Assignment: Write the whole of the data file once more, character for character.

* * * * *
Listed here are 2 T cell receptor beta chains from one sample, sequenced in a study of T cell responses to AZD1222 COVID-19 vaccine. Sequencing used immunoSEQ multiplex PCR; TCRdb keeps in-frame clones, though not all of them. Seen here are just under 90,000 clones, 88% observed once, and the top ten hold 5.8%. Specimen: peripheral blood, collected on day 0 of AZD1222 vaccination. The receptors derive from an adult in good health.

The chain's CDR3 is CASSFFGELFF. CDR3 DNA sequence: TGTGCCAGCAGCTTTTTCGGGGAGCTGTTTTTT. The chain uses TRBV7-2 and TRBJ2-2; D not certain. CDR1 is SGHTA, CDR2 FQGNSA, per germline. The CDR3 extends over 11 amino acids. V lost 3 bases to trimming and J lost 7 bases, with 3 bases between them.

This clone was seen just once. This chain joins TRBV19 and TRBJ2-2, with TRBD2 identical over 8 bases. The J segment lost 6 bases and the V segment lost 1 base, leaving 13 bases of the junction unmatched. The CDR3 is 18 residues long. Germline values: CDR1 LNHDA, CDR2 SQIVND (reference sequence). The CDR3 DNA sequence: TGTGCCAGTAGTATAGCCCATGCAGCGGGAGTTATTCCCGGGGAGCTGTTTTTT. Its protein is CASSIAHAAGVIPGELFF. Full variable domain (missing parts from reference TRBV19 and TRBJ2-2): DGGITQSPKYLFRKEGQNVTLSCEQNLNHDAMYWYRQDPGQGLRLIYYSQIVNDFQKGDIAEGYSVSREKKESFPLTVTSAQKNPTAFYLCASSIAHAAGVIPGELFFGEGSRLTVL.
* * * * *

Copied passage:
Listed here are 2 T cell receptor beta chains from one sample, sequenced in a study of T cell responses to AZD1222 COVID-19 vaccine. Sequencing used immunoSEQ multiplex PCR; TCRdb keeps in-frame clones, though not all of them. Seen here are just under 90,000 clones, 88% observed once, and the top ten hold 5.8%. Specimen: peripheral blood, collected on day 0 of AZD1222 vaccination. The receptors derive from an adult in good health.

The chain's CDR3 is CASSFFGELFF. CDR3 DNA sequence: TGTGCCAGCAGCTTTTTCGGGGAGCTGTTTTTT. The chain uses TRBV7-2 and TRBJ2-2; D not certain. CDR1 is SGHTA, CDR2 FQGNSA, per germline. The CDR3 extends over 11 amino acids. V lost 3 bases to trimming and J lost 7 bases, with 3 bases between them.

This clone was seen just once. This chain joins TRBV19 and TRBJ2-2, with TRBD2 identical over 8 bases. The J segment lost 6 bases and the V segment lost 1 base, leaving 13 bases of the junction unmatched. The CDR3 is 18 residues long. Germline values: CDR1 LNHDA, CDR2 SQIVND (reference sequence). The CDR3 DNA sequence: TGTGCCAGTAGTATAGCCCATGCAGCGGGAGTTATTCCCGGGGAGCTGTTTTTT. Its protein is CASSIAHAAGVIPGELFF. Full variable domain (missing parts from reference TRBV19 and TRBJ2-2): DGGITQSPKYLFRKEGQNVTLSCEQNLNHDAMYWYRQDPGQGLRLIYYSQIVNDFQKGDIAEGYSVSREKKESFPLTVTSAQKNPTAFYLCASSIAHAAGVIPGELFFGEGSRLTVL.